Tuesday, July 26, 2016

American Lawyer 2016 Library Survey: Libraries are Still Shrinking: Please Rename the Survey in 2017 So You Can Ask New Questions; Reader Suggestions Welcome!

Yes Libraries are Shrinking Now What?
Two weeks ago American Lawyer Media released it's 2016 library survey with the unfortunate headline "Downsizing continues at  law firm libraries."  The headline is problematic for two reasons: 1. Shrinking libraries are old news and 2. Information professionals are driving some of the most important new technologies into the practice of law.... and yet this is not worth examining?

I certainly appreciate the effort ALM puts into the survey, but I suggest that it is time to reframe the entire survey so that more meaningful questions can be explored. Defining the survey as a "library survey" seems to have skewed both the lines of inquiry and the analysis. We are more than our books or lack thereof!

1. Old News. Would it surprise you to learn that the first library survey headline in 2002 was "The incredible shrinking library." The vast majority of headlines for 14 years have focused on the print to digital transformation.


See for yourself  below. Keywords from  14 years of survey headlines: Downsized, digital, bookless, shrinking, less, squeeze, fewer.....

  • Downsizing Continues in Law Libraries. July 2016
  • The Bookless Library; Recent redesigns speak volumes about the changing role of firm libraries and the librarians who oversee them.  July 2015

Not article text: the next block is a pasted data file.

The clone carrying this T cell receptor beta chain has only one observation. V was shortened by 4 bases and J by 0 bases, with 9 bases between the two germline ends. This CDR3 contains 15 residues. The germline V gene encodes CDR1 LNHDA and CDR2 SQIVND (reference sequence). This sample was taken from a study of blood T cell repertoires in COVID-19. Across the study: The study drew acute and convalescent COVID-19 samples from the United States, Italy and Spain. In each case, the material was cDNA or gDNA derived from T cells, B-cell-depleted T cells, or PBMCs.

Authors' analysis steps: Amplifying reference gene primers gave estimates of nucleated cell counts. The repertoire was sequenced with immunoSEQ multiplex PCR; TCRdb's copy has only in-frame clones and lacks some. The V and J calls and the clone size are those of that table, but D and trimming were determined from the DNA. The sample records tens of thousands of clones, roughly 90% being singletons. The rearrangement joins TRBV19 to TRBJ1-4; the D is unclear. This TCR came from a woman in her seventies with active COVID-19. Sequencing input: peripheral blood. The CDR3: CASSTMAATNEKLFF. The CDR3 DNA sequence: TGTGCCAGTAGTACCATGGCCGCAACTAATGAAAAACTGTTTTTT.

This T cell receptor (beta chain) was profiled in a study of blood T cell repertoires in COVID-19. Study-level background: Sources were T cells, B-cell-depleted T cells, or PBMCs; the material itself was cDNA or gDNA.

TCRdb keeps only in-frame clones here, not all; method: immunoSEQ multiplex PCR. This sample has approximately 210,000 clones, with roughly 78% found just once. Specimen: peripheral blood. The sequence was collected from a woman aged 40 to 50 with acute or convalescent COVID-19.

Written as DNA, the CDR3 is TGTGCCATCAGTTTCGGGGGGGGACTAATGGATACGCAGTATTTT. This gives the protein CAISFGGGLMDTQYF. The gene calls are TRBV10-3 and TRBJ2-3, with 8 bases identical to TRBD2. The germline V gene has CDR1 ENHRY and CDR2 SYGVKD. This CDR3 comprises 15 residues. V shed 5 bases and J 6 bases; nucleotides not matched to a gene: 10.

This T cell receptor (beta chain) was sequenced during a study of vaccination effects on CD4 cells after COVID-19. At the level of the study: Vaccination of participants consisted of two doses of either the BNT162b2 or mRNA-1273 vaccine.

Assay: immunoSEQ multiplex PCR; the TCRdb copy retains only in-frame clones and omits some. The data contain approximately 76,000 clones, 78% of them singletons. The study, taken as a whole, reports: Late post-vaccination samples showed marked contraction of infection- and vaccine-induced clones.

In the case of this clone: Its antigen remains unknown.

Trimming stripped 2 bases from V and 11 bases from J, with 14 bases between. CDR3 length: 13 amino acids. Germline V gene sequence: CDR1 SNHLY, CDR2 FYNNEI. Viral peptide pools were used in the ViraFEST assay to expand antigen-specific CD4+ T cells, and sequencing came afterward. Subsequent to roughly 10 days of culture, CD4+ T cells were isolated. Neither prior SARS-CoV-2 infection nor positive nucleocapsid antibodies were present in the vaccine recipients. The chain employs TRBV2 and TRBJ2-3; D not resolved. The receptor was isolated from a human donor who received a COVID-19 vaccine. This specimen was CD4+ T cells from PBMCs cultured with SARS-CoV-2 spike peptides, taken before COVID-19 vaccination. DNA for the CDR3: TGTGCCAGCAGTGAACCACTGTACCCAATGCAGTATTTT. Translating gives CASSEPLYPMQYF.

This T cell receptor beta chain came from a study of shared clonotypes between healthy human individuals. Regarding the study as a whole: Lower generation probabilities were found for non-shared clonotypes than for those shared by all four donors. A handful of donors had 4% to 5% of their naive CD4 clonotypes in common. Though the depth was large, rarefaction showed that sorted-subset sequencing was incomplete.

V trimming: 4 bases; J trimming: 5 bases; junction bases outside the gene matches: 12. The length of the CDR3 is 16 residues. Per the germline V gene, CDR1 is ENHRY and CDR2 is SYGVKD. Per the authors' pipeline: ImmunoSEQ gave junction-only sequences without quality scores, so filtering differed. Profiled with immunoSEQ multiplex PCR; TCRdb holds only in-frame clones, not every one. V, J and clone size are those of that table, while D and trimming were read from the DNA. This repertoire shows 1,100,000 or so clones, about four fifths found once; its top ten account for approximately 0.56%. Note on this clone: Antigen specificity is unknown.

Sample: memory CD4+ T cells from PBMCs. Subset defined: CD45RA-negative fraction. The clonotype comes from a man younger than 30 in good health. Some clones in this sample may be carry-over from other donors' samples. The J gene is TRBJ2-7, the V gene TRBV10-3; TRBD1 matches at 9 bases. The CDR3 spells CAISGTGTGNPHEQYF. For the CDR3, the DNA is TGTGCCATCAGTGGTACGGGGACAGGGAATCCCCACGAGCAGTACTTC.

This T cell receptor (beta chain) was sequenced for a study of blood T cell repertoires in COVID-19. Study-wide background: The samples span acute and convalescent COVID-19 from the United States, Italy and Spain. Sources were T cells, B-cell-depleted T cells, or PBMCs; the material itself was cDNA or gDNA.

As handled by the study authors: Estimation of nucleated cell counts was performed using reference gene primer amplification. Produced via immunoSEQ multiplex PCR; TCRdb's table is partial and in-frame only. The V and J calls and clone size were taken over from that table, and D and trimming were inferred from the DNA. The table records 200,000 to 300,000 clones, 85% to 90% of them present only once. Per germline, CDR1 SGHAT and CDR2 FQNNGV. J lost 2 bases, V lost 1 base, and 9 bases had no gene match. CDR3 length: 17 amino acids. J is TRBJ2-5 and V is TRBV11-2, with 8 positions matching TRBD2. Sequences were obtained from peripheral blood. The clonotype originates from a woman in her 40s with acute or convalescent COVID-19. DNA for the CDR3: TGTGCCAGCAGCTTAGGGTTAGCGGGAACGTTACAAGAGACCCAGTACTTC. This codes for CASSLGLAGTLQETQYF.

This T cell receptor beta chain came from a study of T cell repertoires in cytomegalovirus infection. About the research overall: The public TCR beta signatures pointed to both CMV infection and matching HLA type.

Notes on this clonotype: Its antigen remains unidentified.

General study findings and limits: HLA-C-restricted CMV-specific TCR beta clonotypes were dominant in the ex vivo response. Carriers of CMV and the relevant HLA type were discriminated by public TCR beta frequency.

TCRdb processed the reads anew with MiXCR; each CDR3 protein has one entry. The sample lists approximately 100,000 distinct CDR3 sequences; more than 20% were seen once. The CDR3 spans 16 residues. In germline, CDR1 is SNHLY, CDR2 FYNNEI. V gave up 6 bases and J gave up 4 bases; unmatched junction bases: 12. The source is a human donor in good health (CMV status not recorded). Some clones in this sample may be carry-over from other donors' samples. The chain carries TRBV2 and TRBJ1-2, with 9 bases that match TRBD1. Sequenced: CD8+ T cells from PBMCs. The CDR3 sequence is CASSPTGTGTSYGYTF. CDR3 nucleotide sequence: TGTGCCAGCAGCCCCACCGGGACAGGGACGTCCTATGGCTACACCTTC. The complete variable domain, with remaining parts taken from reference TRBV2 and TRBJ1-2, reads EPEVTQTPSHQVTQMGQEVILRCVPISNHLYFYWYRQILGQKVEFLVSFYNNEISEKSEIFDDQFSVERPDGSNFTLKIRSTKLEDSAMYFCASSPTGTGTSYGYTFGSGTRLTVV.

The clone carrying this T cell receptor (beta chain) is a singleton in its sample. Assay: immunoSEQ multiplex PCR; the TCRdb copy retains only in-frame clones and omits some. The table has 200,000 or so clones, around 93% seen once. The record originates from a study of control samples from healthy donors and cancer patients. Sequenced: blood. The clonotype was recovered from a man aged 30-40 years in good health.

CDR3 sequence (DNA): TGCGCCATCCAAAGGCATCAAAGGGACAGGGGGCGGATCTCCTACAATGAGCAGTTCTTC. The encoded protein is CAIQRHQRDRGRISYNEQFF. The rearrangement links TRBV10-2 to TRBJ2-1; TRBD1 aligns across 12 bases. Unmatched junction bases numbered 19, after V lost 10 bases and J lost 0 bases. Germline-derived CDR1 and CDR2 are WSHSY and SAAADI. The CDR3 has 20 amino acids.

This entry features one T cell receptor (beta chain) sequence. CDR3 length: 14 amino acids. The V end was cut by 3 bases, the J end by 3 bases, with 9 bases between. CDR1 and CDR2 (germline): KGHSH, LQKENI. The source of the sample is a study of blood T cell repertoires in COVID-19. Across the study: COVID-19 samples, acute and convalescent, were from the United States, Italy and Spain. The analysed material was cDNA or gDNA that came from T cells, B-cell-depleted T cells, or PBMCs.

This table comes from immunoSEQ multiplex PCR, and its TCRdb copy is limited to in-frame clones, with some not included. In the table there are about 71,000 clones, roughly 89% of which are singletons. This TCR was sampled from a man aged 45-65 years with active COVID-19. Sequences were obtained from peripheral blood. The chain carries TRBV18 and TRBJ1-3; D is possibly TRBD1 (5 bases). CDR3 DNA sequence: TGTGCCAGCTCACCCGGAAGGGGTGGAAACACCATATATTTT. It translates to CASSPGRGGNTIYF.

• Beyond Recovery; Firms may soon be forced to throw in the towel on recouping online research costs, our annual librarians survey suggests.  July 2014 
  • Law Librarians Survey: The New Normal; Librarians have gotten accustomed to squeezing more out of their budgets, according to our 12th annual Law Librarian Survey  July 2013 
  • Law Librarian Survey: Read All About It; why are big-firm libraries slow to buy e-books?  July/August 2012 
  • Law Librarian Survey: The transition from print to online is full of glitches, our tenth Law Librarian survey finds.  July 2011 
  • Law Librarian Survey: More Bang for Fewer Bucks; Even as the recession levels off, law librarians challenge vendors' pricing models. July/August 2010 
  • Law Librarians Survey: No More Sacred Cows  September 2009 
  • Going Digital; Caught Between the Paper and Electronic Worlds. Librarians Try to Speed Service and Corral Costs. AmLaw Tech; A Supplement to The American Lawyer; Library Survey  June 2004 
  • Less is More; Library Survey  June 2003 
  • The Incredible Shrinking Library Library Survey  June 2002 



  • 2. The Real Story of Innovation: The real headline of the 2016 survey was buried in the subtitle: " Law libraries are phasing out print collections and reinventing themselves as sources of competitive intelligence and analytics." Librarians and information professionals "own" one of the most critical areas of law practice transformation:knowledge. Innovative information products from the major vendors: Thomson Reuters, Wolters Kluwer, Lexis Nexis and BloombergBNA  as well as a raft of startups (Ravel, Fastcase, Casetext, LitIQ, Intelligize, Manzama and PacerPro -- to name a few) are offering lawyers new insights and workflows leveraging augmented intelligence, big data insights, predictive analytics, intelligent documents and linguisitic analysis.